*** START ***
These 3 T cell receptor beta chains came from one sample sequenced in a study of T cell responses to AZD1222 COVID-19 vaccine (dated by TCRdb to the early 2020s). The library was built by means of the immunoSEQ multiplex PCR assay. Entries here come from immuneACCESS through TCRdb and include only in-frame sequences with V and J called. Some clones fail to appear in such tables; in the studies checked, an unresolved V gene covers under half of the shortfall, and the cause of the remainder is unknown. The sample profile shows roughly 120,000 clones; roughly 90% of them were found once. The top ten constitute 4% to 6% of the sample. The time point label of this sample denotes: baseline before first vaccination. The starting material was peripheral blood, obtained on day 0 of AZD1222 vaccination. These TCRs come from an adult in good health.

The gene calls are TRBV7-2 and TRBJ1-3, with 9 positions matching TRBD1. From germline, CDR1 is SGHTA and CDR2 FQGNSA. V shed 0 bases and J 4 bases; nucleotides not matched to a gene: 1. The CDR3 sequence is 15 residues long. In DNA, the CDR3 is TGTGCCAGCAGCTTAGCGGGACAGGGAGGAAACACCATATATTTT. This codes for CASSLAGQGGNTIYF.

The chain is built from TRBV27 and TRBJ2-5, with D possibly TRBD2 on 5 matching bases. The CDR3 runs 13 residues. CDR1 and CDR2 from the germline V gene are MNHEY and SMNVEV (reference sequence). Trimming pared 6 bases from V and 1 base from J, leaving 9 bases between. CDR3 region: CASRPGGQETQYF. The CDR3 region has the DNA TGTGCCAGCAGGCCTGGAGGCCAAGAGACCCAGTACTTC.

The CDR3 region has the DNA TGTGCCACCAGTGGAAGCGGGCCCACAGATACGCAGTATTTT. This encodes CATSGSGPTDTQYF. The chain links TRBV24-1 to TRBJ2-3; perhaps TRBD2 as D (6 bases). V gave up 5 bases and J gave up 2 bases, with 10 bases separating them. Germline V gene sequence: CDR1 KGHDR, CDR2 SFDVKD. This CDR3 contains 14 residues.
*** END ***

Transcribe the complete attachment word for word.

These 3 T cell receptor beta chains came from one sample sequenced in a study of T cell responses to AZD1222 COVID-19 vaccine (dated by TCRdb to the early 2020s). The library was built by means of the immunoSEQ multiplex PCR assay. Entries here come from immuneACCESS through TCRdb and include only in-frame sequences with V and J called. Some clones fail to appear in such tables; in the studies checked, an unresolved V gene covers under half of the shortfall, and the cause of the remainder is unknown. The sample profile shows roughly 120,000 clones; roughly 90% of them were found once. The top ten constitute 4% to 6% of the sample. The time point label of this sample denotes: baseline before first vaccination. The starting material was peripheral blood, obtained on day 0 of AZD1222 vaccination. These TCRs come from an adult in good health.

The gene calls are TRBV7-2 and TRBJ1-3, with 9 positions matching TRBD1. From germline, CDR1 is SGHTA and CDR2 FQGNSA. V shed 0 bases and J 4 bases; nucleotides not matched to a gene: 1. The CDR3 sequence is 15 residues long. In DNA, the CDR3 is TGTGCCAGCAGCTTAGCGGGACAGGGAGGAAACACCATATATTTT. This codes for CASSLAGQGGNTIYF.

The chain is built from TRBV27 and TRBJ2-5, with D possibly TRBD2 on 5 matching bases. The CDR3 runs 13 residues. CDR1 and CDR2 from the germline V gene are MNHEY and SMNVEV (reference sequence). Trimming pared 6 bases from V and 1 base from J, leaving 9 bases between. CDR3 region: CASRPGGQETQYF. The CDR3 region has the DNA TGTGCCAGCAGGCCTGGAGGCCAAGAGACCCAGTACTTC.

The CDR3 region has the DNA TGTGCCACCAGTGGAAGCGGGCCCACAGATACGCAGTATTTT. This encodes CATSGSGPTDTQYF. The chain links TRBV24-1 to TRBJ2-3; perhaps TRBD2 as D (6 bases). V gave up 5 bases and J gave up 2 bases, with 10 bases separating them. Germline V gene sequence: CDR1 KGHDR, CDR2 SFDVKD. This CDR3 contains 14 residues.